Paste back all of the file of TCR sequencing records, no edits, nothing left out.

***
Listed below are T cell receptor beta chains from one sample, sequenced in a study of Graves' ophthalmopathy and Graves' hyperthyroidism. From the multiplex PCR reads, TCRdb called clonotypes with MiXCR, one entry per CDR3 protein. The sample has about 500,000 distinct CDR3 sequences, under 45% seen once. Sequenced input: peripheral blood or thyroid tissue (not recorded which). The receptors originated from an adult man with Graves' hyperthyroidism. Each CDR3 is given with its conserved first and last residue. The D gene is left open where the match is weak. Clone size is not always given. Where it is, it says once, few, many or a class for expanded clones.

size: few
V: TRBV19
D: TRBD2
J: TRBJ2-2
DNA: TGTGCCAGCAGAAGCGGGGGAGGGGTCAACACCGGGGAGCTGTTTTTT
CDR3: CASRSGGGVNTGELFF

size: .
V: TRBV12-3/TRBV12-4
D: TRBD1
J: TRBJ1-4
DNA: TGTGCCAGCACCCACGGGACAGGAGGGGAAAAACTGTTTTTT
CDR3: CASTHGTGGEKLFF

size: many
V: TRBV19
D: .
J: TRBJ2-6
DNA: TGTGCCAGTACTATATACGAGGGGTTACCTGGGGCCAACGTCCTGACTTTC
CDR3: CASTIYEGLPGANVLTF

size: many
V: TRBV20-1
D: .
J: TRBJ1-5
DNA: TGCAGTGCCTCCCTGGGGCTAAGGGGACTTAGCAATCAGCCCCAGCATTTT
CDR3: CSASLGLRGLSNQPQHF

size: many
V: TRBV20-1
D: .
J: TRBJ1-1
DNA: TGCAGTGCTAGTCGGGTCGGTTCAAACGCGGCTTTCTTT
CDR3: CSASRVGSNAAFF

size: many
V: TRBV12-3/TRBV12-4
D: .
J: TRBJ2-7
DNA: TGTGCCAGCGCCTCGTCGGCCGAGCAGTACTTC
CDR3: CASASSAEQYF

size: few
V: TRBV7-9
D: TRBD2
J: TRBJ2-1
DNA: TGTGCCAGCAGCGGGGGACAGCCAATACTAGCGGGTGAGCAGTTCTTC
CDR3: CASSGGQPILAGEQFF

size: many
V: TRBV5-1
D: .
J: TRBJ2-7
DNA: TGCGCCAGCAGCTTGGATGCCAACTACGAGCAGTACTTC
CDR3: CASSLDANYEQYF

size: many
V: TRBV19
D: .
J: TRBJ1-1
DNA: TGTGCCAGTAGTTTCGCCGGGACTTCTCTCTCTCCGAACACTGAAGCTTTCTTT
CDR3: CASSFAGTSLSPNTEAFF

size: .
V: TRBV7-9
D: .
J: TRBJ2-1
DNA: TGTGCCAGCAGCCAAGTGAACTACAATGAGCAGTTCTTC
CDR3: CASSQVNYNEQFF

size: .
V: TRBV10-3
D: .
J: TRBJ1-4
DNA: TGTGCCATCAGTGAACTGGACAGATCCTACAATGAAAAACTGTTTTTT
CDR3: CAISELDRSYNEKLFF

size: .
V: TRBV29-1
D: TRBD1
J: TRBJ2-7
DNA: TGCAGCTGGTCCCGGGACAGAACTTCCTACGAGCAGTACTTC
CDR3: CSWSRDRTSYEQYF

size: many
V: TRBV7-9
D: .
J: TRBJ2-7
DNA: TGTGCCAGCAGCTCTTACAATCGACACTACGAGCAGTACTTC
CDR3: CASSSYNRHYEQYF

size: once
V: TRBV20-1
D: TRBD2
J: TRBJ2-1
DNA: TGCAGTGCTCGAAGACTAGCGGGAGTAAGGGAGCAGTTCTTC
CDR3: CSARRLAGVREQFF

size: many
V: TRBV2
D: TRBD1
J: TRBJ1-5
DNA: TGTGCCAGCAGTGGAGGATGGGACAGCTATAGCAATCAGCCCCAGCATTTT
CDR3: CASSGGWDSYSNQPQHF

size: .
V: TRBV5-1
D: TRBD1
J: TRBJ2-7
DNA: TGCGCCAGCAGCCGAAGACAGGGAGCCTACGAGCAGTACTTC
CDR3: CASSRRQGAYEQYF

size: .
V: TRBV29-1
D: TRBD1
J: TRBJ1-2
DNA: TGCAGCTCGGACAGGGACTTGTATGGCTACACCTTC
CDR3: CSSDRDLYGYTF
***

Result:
Listed below are T cell receptor beta chains from one sample, sequenced in a study of Graves' ophthalmopathy and Graves' hyperthyroidism. From the multiplex PCR reads, TCRdb called clonotypes with MiXCR, one entry per CDR3 protein. The sample has about 500,000 distinct CDR3 sequences, under 45% seen once. Sequenced input: peripheral blood or thyroid tissue (not recorded which). The receptors originated from an adult man with Graves' hyperthyroidism. Each CDR3 is given with its conserved first and last residue. The D gene is left open where the match is weak. Clone size is not always given. Where it is, it says once, few, many or a class for expanded clones.

size: few
V: TRBV19
D: TRBD2
J: TRBJ2-2
DNA: TGTGCCAGCAGAAGCGGGGGAGGGGTCAACACCGGGGAGCTGTTTTTT
CDR3: CASRSGGGVNTGELFF

size: .
V: TRBV12-3/TRBV12-4
D: TRBD1
J: TRBJ1-4
DNA: TGTGCCAGCACCCACGGGACAGGAGGGGAAAAACTGTTTTTT
CDR3: CASTHGTGGEKLFF

size: many
V: TRBV19
D: .
J: TRBJ2-6
DNA: TGTGCCAGTACTATATACGAGGGGTTACCTGGGGCCAACGTCCTGACTTTC
CDR3: CASTIYEGLPGANVLTF

size: many
V: TRBV20-1
D: .
J: TRBJ1-5
DNA: TGCAGTGCCTCCCTGGGGCTAAGGGGACTTAGCAATCAGCCCCAGCATTTT
CDR3: CSASLGLRGLSNQPQHF

size: many
V: TRBV20-1
D: .
J: TRBJ1-1
DNA: TGCAGTGCTAGTCGGGTCGGTTCAAACGCGGCTTTCTTT
CDR3: CSASRVGSNAAFF

size: many
V: TRBV12-3/TRBV12-4
D: .
J: TRBJ2-7
DNA: TGTGCCAGCGCCTCGTCGGCCGAGCAGTACTTC
CDR3: CASASSAEQYF

size: few
V: TRBV7-9
D: TRBD2
J: TRBJ2-1
DNA: TGTGCCAGCAGCGGGGGACAGCCAATACTAGCGGGTGAGCAGTTCTTC
CDR3: CASSGGQPILAGEQFF

size: many
V: TRBV5-1
D: .
J: TRBJ2-7
DNA: TGCGCCAGCAGCTTGGATGCCAACTACGAGCAGTACTTC
CDR3: CASSLDANYEQYF

size: many
V: TRBV19
D: .
J: TRBJ1-1
DNA: TGTGCCAGTAGTTTCGCCGGGACTTCTCTCTCTCCGAACACTGAAGCTTTCTTT
CDR3: CASSFAGTSLSPNTEAFF

size: .
V: TRBV7-9
D: .
J: TRBJ2-1
DNA: TGTGCCAGCAGCCAAGTGAACTACAATGAGCAGTTCTTC
CDR3: CASSQVNYNEQFF

size: .
V: TRBV10-3
D: .
J: TRBJ1-4
DNA: TGTGCCATCAGTGAACTGGACAGATCCTACAATGAAAAACTGTTTTTT
CDR3: CAISELDRSYNEKLFF

size: .
V: TRBV29-1
D: TRBD1
J: TRBJ2-7
DNA: TGCAGCTGGTCCCGGGACAGAACTTCCTACGAGCAGTACTTC
CDR3: CSWSRDRTSYEQYF

size: many
V: TRBV7-9
D: .
J: TRBJ2-7
DNA: TGTGCCAGCAGCTCTTACAATCGACACTACGAGCAGTACTTC
CDR3: CASSSYNRHYEQYF

size: once
V: TRBV20-1
D: TRBD2
J: TRBJ2-1
DNA: TGCAGTGCTCGAAGACTAGCGGGAGTAAGGGAGCAGTTCTTC
CDR3: CSARRLAGVREQFF

size: many
V: TRBV2
D: TRBD1
J: TRBJ1-5
DNA: TGTGCCAGCAGTGGAGGATGGGACAGCTATAGCAATCAGCCCCAGCATTTT
CDR3: CASSGGWDSYSNQPQHF

size: .
V: TRBV5-1
D: TRBD1
J: TRBJ2-7
DNA: TGCGCCAGCAGCCGAAGACAGGGAGCCTACGAGCAGTACTTC
CDR3: CASSRRQGAYEQYF

size: .
V: TRBV29-1
D: TRBD1
J: TRBJ1-2
DNA: TGCAGCTCGGACAGGGACTTGTATGGCTACACCTTC
CDR3: CSSDRDLYGYTF